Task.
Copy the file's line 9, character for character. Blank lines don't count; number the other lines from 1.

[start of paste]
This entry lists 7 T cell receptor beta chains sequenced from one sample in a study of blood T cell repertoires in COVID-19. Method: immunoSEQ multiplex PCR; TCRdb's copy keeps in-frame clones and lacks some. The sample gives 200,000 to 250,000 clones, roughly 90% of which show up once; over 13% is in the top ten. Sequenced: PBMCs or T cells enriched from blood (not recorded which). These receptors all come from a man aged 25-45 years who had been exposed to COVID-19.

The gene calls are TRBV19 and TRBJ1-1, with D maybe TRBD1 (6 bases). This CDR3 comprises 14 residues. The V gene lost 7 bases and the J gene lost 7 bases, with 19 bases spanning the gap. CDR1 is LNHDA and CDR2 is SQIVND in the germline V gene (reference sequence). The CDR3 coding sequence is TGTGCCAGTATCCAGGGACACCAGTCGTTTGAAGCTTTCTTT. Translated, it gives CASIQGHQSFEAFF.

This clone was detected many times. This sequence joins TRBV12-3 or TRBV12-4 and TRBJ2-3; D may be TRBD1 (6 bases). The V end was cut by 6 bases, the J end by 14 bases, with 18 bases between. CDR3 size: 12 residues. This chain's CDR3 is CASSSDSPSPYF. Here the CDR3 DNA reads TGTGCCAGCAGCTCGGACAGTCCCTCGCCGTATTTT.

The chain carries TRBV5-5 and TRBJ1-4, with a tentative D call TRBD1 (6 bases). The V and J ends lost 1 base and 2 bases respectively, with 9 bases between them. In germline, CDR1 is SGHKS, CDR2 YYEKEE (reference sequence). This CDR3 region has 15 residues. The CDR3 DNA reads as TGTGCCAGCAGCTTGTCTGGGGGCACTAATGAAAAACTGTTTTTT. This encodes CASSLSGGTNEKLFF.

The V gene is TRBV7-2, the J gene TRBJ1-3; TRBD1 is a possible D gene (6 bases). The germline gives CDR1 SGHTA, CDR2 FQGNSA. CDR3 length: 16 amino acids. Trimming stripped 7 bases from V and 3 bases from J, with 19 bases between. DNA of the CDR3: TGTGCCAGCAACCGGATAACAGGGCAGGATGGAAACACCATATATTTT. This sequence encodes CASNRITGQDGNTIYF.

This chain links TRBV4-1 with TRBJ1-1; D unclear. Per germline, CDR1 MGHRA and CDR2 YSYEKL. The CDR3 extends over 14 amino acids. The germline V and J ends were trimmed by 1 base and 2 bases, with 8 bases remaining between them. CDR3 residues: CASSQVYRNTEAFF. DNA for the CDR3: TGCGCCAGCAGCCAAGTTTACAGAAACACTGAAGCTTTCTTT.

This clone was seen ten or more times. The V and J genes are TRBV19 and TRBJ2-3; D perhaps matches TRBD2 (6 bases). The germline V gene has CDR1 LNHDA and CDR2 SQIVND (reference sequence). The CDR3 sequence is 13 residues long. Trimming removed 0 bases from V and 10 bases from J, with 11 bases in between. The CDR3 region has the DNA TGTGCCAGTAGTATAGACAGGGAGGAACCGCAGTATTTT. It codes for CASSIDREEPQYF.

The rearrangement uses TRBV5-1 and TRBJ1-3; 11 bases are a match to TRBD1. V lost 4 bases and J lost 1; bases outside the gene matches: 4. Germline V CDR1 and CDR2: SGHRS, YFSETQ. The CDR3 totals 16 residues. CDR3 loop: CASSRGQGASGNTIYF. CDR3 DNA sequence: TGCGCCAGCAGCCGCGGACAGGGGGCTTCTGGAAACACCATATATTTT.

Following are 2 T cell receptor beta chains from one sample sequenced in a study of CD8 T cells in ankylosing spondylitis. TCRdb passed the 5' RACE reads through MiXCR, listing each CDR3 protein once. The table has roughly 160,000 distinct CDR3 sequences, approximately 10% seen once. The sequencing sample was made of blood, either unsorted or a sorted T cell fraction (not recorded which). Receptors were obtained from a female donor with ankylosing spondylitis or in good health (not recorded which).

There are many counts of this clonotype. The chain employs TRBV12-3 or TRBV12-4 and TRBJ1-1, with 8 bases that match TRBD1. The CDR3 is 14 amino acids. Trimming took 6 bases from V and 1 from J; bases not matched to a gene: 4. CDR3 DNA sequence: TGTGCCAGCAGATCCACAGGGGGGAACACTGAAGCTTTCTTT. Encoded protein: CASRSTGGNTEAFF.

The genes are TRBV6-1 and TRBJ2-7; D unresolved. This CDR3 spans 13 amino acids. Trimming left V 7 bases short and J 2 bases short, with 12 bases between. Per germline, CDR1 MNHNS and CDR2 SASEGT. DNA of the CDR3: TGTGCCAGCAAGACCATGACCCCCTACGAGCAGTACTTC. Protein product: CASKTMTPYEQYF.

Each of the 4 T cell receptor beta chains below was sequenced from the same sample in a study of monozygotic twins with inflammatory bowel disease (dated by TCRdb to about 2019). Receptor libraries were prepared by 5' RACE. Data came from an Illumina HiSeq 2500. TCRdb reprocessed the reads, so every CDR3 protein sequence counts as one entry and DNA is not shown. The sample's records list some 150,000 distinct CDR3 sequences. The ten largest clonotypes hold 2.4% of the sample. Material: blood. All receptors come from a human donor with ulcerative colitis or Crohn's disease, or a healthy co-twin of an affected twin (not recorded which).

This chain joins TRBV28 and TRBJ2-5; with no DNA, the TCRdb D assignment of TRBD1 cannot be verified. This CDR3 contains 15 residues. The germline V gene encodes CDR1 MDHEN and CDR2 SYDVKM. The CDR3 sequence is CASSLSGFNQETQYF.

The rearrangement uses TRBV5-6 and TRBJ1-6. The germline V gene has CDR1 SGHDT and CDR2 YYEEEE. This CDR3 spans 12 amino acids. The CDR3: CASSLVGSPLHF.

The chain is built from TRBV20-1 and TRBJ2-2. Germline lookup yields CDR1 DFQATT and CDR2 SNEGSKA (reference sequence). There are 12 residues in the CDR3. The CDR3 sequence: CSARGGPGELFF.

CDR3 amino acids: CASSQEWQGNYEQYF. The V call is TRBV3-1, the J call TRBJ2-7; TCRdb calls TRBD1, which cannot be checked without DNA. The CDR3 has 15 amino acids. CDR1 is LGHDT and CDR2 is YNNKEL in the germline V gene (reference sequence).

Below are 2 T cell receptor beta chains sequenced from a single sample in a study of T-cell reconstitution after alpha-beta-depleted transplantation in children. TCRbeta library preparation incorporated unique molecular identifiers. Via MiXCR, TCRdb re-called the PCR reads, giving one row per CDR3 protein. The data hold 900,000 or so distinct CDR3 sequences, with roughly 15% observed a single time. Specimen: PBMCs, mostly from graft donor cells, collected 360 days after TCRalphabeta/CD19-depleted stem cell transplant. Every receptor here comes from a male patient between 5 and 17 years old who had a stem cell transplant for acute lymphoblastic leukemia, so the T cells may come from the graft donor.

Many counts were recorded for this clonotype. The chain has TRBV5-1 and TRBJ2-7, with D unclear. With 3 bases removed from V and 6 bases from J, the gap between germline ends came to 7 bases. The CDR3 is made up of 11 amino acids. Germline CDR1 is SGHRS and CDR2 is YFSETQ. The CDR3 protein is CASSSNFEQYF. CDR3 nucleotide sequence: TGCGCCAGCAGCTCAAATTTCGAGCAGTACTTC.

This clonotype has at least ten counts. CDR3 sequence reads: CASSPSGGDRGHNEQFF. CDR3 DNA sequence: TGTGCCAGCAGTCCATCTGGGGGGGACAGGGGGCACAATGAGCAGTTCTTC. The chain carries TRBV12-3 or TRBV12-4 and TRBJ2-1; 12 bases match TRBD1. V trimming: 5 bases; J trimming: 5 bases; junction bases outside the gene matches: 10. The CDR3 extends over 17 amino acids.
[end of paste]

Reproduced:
Following are 2 T cell receptor beta chains from one sample sequenced in a study of CD8 T cells in ankylosing spondylitis. TCRdb passed the 5' RACE reads through MiXCR, listing each CDR3 protein once. The table has roughly 160,000 distinct CDR3 sequences, approximately 10% seen once. The sequencing sample was made of blood, either unsorted or a sorted T cell fraction (not recorded which). Receptors were obtained from a female donor with ankylosing spondylitis or in good health (not recorded which).